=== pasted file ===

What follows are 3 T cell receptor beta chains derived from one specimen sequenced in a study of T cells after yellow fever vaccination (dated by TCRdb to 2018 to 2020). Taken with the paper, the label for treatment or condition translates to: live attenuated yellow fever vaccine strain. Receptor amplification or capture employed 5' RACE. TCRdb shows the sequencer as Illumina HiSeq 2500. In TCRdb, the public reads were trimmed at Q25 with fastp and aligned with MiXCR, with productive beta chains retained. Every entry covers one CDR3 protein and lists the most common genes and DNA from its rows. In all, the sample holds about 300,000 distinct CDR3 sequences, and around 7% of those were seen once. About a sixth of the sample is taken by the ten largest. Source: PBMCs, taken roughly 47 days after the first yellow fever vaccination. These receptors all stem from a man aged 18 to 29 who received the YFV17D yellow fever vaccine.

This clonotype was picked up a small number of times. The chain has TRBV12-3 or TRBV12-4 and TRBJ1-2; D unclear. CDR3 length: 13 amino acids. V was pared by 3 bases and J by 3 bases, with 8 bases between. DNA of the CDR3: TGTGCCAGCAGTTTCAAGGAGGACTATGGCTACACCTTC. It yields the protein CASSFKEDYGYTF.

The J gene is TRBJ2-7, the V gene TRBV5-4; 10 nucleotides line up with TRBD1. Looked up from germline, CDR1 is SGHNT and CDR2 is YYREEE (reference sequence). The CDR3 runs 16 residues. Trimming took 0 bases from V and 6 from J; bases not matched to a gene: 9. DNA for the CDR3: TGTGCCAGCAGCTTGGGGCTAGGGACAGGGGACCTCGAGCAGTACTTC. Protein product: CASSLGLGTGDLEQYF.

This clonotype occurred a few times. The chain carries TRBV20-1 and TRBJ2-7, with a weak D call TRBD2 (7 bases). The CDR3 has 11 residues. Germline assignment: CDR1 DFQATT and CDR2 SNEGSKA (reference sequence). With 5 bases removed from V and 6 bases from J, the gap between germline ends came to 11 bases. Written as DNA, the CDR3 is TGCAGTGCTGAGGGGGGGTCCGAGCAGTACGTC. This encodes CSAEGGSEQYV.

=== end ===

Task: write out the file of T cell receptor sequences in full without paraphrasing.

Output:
What follows are 3 T cell receptor beta chains derived from one specimen sequenced in a study of T cells after yellow fever vaccination (dated by TCRdb to 2018 to 2020). Taken with the paper, the label for treatment or condition translates to: live attenuated yellow fever vaccine strain. Receptor amplification or capture employed 5' RACE. TCRdb shows the sequencer as Illumina HiSeq 2500. In TCRdb, the public reads were trimmed at Q25 with fastp and aligned with MiXCR, with productive beta chains retained. Every entry covers one CDR3 protein and lists the most common genes and DNA from its rows. In all, the sample holds about 300,000 distinct CDR3 sequences, and around 7% of those were seen once. About a sixth of the sample is taken by the ten largest. Source: PBMCs, taken roughly 47 days after the first yellow fever vaccination. These receptors all stem from a man aged 18 to 29 who received the YFV17D yellow fever vaccine.

This clonotype was picked up a small number of times. The chain has TRBV12-3 or TRBV12-4 and TRBJ1-2; D unclear. CDR3 length: 13 amino acids. V was pared by 3 bases and J by 3 bases, with 8 bases between. DNA of the CDR3: TGTGCCAGCAGTTTCAAGGAGGACTATGGCTACACCTTC. It yields the protein CASSFKEDYGYTF.

The J gene is TRBJ2-7, the V gene TRBV5-4; 10 nucleotides line up with TRBD1. Looked up from germline, CDR1 is SGHNT and CDR2 is YYREEE (reference sequence). The CDR3 runs 16 residues. Trimming took 0 bases from V and 6 from J; bases not matched to a gene: 9. DNA for the CDR3: TGTGCCAGCAGCTTGGGGCTAGGGACAGGGGACCTCGAGCAGTACTTC. Protein product: CASSLGLGTGDLEQYF.

This clonotype occurred a few times. The chain carries TRBV20-1 and TRBJ2-7, with a weak D call TRBD2 (7 bases). The CDR3 has 11 residues. Germline assignment: CDR1 DFQATT and CDR2 SNEGSKA (reference sequence). With 5 bases removed from V and 6 bases from J, the gap between germline ends came to 11 bases. Written as DNA, the CDR3 is TGCAGTGCTGAGGGGGGGTCCGAGCAGTACGTC. This encodes CSAEGGSEQYV.